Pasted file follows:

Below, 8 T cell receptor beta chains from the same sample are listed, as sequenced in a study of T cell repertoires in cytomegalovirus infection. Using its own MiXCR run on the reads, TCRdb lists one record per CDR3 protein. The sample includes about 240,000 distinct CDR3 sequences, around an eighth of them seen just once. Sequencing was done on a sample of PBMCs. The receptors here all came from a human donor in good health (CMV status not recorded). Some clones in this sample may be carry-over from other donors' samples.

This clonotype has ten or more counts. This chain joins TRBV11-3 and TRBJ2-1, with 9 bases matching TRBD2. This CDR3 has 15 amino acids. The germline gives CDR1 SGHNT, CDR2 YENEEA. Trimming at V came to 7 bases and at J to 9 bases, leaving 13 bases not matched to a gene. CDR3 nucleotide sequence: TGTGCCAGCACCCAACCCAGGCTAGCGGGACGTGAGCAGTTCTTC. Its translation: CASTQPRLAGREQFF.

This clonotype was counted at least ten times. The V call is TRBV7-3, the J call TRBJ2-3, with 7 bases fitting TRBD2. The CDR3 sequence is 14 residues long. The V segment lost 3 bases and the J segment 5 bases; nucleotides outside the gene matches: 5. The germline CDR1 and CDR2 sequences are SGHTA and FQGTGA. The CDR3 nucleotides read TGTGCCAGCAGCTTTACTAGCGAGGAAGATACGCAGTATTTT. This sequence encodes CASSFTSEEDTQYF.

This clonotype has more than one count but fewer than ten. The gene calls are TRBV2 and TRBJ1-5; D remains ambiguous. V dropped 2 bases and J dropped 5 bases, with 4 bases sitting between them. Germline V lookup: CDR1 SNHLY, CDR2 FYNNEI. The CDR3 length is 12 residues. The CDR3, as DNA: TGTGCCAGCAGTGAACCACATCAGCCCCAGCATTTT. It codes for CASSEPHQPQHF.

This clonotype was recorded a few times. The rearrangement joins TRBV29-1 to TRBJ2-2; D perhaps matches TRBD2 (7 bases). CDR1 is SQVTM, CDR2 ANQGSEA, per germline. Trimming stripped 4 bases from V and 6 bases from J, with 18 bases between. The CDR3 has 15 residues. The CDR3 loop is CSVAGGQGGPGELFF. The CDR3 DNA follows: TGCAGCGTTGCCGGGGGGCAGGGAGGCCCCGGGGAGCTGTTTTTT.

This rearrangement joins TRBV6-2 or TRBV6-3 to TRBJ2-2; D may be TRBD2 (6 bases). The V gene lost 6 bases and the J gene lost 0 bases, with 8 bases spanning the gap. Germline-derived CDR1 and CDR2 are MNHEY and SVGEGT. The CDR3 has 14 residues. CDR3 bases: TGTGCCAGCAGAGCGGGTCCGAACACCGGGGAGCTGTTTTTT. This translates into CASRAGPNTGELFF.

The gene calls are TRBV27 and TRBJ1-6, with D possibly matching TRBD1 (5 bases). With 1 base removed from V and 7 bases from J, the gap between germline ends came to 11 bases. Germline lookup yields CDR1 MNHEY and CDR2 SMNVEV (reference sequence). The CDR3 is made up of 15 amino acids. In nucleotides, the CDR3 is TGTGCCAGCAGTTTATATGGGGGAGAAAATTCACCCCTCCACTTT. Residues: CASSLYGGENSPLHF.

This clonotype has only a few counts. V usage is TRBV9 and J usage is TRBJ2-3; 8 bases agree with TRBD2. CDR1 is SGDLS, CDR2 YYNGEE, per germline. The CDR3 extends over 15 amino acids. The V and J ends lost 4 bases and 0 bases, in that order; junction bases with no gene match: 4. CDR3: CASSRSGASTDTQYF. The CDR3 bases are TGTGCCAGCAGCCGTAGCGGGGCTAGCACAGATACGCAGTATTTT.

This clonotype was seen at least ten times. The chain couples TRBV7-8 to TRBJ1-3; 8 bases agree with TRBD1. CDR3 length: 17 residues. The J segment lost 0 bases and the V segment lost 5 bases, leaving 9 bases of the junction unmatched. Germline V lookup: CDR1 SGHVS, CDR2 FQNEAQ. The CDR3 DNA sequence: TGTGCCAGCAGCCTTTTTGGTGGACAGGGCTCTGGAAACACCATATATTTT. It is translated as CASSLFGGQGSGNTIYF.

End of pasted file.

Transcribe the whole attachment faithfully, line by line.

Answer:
Below, 8 T cell receptor beta chains from the same sample are listed, as sequenced in a study of T cell repertoires in cytomegalovirus infection. Using its own MiXCR run on the reads, TCRdb lists one record per CDR3 protein. The sample includes about 240,000 distinct CDR3 sequences, around an eighth of them seen just once. Sequencing was done on a sample of PBMCs. The receptors here all came from a human donor in good health (CMV status not recorded). Some clones in this sample may be carry-over from other donors' samples.

This clonotype has ten or more counts. This chain joins TRBV11-3 and TRBJ2-1, with 9 bases matching TRBD2. This CDR3 has 15 amino acids. The germline gives CDR1 SGHNT, CDR2 YENEEA. Trimming at V came to 7 bases and at J to 9 bases, leaving 13 bases not matched to a gene. CDR3 nucleotide sequence: TGTGCCAGCACCCAACCCAGGCTAGCGGGACGTGAGCAGTTCTTC. Its translation: CASTQPRLAGREQFF.

This clonotype was counted at least ten times. The V call is TRBV7-3, the J call TRBJ2-3, with 7 bases fitting TRBD2. The CDR3 sequence is 14 residues long. The V segment lost 3 bases and the J segment 5 bases; nucleotides outside the gene matches: 5. The germline CDR1 and CDR2 sequences are SGHTA and FQGTGA. The CDR3 nucleotides read TGTGCCAGCAGCTTTACTAGCGAGGAAGATACGCAGTATTTT. This sequence encodes CASSFTSEEDTQYF.

This clonotype has more than one count but fewer than ten. The gene calls are TRBV2 and TRBJ1-5; D remains ambiguous. V dropped 2 bases and J dropped 5 bases, with 4 bases sitting between them. Germline V lookup: CDR1 SNHLY, CDR2 FYNNEI. The CDR3 length is 12 residues. The CDR3, as DNA: TGTGCCAGCAGTGAACCACATCAGCCCCAGCATTTT. It codes for CASSEPHQPQHF.

This clonotype was recorded a few times. The rearrangement joins TRBV29-1 to TRBJ2-2; D perhaps matches TRBD2 (7 bases). CDR1 is SQVTM, CDR2 ANQGSEA, per germline. Trimming stripped 4 bases from V and 6 bases from J, with 18 bases between. The CDR3 has 15 residues. The CDR3 loop is CSVAGGQGGPGELFF. The CDR3 DNA follows: TGCAGCGTTGCCGGGGGGCAGGGAGGCCCCGGGGAGCTGTTTTTT.

This rearrangement joins TRBV6-2 or TRBV6-3 to TRBJ2-2; D may be TRBD2 (6 bases). The V gene lost 6 bases and the J gene lost 0 bases, with 8 bases spanning the gap. Germline-derived CDR1 and CDR2 are MNHEY and SVGEGT. The CDR3 has 14 residues. CDR3 bases: TGTGCCAGCAGAGCGGGTCCGAACACCGGGGAGCTGTTTTTT. This translates into CASRAGPNTGELFF.

The gene calls are TRBV27 and TRBJ1-6, with D possibly matching TRBD1 (5 bases). With 1 base removed from V and 7 bases from J, the gap between germline ends came to 11 bases. Germline lookup yields CDR1 MNHEY and CDR2 SMNVEV (reference sequence). The CDR3 is made up of 15 amino acids. In nucleotides, the CDR3 is TGTGCCAGCAGTTTATATGGGGGAGAAAATTCACCCCTCCACTTT. Residues: CASSLYGGENSPLHF.

This clonotype has only a few counts. V usage is TRBV9 and J usage is TRBJ2-3; 8 bases agree with TRBD2. CDR1 is SGDLS, CDR2 YYNGEE, per germline. The CDR3 extends over 15 amino acids. The V and J ends lost 4 bases and 0 bases, in that order; junction bases with no gene match: 4. CDR3: CASSRSGASTDTQYF. The CDR3 bases are TGTGCCAGCAGCCGTAGCGGGGCTAGCACAGATACGCAGTATTTT.

This clonotype was seen at least ten times. The chain couples TRBV7-8 to TRBJ1-3; 8 bases agree with TRBD1. CDR3 length: 17 residues. The J segment lost 0 bases and the V segment lost 5 bases, leaving 9 bases of the junction unmatched. Germline V lookup: CDR1 SGHVS, CDR2 FQNEAQ. The CDR3 DNA sequence: TGTGCCAGCAGCCTTTTTGGTGGACAGGGCTCTGGAAACACCATATATTTT. It is translated as CASSLFGGQGSGNTIYF.